The advantages of the process are obvious. A lower cost carbon dioxide and sulfur unit can be used in place of the more expensive methanol absorber (Rectisol process), and the process can be carried out safely. The catalysts need no longer be maintained in a highly sulfided state. Zinc oxide absorbers can be maintained in operable condition at top efficiency for much longer periods of time before replacement since the amount of H2 S which must be absorbed is greatly reduced. The necessary carbon dioxide can be generated (at least in part) internally and recycled without undue cost.

The invention is more concretely described with reference to the examples below wherein all parts and percentages are by volume unless otherwise specified. The examples are intended to be illustrative only and not to limit the present invention.


A plant test run was carried out. A feed gas from coal gasification was introduced into a hydrodesulfurization reactor containing sulfided nickel molybdenum catalyst at an inlet temperature of 700F and pressure of 260 pounds per square inch gauge (psig). The outlet temperature rose sharply to 1382F, necessitating emergency shutdown procedures.

______________________________________Feed      Volume          Product GasGas       Percent         Volume Percent______________________________________H2   69.2            not measuredN2   1.3             not measuredCO        8.4             not measuredCH4  11.0            not measuredCO2  5.9             not measuredC2 H6     .7              not measuredCOS       .71*            not measuredCS2  .09*            not measuredThiophene .13*            not measuredH2 S not measured    not measured______________________________________ *Parts per million volume (ppmv).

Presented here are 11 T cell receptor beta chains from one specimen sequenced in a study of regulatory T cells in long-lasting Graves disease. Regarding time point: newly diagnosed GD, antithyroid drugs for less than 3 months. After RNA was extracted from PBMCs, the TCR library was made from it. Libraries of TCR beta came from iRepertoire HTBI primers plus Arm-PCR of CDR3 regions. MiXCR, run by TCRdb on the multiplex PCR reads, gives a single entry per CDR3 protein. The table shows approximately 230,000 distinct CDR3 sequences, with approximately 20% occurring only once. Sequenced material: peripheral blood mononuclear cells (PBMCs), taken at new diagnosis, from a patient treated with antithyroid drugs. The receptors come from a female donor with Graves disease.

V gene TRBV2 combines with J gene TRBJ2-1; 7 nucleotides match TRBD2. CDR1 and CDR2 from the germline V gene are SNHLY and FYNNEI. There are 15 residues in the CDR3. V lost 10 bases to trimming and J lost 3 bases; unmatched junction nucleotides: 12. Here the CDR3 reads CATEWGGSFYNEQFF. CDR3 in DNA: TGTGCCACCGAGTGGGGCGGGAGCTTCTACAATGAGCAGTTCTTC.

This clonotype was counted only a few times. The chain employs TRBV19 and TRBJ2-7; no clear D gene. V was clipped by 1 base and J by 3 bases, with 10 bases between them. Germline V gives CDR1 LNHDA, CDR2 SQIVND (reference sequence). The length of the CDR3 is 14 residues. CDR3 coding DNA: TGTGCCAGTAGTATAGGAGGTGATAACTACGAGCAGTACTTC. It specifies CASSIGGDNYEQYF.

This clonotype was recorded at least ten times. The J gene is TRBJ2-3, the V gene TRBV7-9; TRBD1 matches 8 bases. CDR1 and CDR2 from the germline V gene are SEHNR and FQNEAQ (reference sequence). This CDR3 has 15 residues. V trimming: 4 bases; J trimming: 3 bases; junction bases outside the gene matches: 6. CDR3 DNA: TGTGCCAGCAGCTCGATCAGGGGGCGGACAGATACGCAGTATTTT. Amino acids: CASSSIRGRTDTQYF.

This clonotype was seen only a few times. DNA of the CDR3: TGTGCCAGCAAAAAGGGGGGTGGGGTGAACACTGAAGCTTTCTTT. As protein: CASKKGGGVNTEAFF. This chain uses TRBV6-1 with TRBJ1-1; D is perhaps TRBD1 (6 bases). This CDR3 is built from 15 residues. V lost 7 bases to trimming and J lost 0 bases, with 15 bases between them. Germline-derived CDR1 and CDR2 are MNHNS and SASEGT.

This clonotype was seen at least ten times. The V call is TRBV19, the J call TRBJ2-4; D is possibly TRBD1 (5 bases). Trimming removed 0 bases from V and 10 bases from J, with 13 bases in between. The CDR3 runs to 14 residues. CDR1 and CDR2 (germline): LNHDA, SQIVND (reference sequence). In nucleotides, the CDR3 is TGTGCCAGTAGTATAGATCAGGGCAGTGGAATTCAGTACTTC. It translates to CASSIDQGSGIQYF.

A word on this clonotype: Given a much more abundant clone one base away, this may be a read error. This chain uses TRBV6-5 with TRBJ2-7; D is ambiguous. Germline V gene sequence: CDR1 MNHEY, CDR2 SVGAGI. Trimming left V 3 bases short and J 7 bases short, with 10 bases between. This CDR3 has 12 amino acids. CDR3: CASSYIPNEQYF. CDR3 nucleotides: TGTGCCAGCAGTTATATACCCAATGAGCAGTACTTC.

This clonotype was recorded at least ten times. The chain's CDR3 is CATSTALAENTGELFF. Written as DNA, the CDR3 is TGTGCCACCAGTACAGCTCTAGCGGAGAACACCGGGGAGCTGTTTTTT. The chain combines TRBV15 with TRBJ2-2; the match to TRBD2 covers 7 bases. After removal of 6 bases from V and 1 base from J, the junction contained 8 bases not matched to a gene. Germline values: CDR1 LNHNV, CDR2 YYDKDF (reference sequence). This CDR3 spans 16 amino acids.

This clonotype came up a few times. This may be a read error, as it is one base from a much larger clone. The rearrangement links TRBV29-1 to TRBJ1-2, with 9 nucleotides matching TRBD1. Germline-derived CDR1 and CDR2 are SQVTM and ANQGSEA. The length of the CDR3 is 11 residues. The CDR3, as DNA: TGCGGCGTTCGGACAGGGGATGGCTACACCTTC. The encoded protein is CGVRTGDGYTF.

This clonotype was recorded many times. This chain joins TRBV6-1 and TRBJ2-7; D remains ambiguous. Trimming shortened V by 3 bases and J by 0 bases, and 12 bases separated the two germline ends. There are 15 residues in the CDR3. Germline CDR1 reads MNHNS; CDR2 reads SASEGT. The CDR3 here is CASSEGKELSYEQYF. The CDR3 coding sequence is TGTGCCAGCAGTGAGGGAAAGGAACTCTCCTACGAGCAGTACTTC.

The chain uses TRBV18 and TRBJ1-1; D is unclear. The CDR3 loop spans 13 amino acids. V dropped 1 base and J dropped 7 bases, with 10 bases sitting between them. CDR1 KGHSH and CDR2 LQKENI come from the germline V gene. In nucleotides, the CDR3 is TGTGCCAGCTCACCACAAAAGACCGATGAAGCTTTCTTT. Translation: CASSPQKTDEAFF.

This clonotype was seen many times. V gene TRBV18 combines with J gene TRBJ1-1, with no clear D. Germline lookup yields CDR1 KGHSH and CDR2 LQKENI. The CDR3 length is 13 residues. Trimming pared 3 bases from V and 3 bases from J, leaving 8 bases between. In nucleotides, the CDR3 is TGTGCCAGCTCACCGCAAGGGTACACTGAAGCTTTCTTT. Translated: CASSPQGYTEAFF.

Product gas was not collected and analyzed due to emergency shutdown.


The same procedure was followed as described in Example 1 except that a high concentration of CO2 was added back to the feed stream immediately prior to entering the hydrodesulfurization reactor.

______________________________________   VolumeFeed Gas   Percent     Product Gas Volume Percent______________________________________H2 63.7        H2     60.5N2 0.2         N2     0.2CO      8.7         CO          10.1CH4   9.2         CH4    10.6CO2   17.0        CO2    14.2C2 H6   0.6         C2 H6                           0.8COS     .19*        COS         .13*CS2   --*         CS2    --*Thiophene   --*         Thiophene   --*H2 S   200*        H2 S   not measured______________________________________ *Parts per million volume (ppmv).

Again, inlet temperature was 700F and pressure was 260 psig. The outlet temperature was about 700F and remained about constant, showing that addition of CO2 prevented significant methanation from taking place.

The overall coal gas methanation process can be varied while not affecting the process of the present invention. For example, many such processes use a double methanation reactor in order to completely convert any hydrogen, carbon dioxide, and carbon monoxide which pass through the first stage reactor. These and similar processes do not affect, and will indeed be improved by, the process of the present invention.

While certain embodiments and details have been shown for the purpose of illustrating this invention, it will be apparent to those skilled in this art that various changes and modifications may be made herein without departing from the spirit or the scope of the invention.

Patent Citations
Cited PatentFiling datePublication dateApplicantTitle
US3551124 *Feb 14, 1966Dec 29, 1970Japan GasolineProcess of gasifying hydrocarbon fractions containing sulfur
US3625664 *Apr 4, 1968Dec 7, 1971Carlo PadovaniProcess for the production of rich fuel to replace natural gas by means of catalytic hydrogasification under pressure of fluid hydrocarbons
US3901667 *Oct 18, 1973Aug 26, 1975Exxon Research Engineering CoManufacture of methane-containing gases using an integrated fluid coking and gasification process
Referenced by
Citing PatentFiling datePublication dateApplicantTitle
US4175928 *Jul 27, 1978Nov 27, 1979Conoco Methanation CompanyHydrodesulfurization purification process for coal gasification
US4539016 *Apr 24, 1981Sep 3, 1985Thyssengas G.M.B.H.Method of and apparatus for adjusting and maintaining constant the temperature during methanizing of a charge gas
U.S. Classification48/197.00R, 518/705, 48/210
International ClassificationC07C9/04, C10K1/34, C10K1/20, C07C67/00, C07C1/02, C07C1/00
Cooperative ClassificationC10K1/20
European ClassificationC10K1/20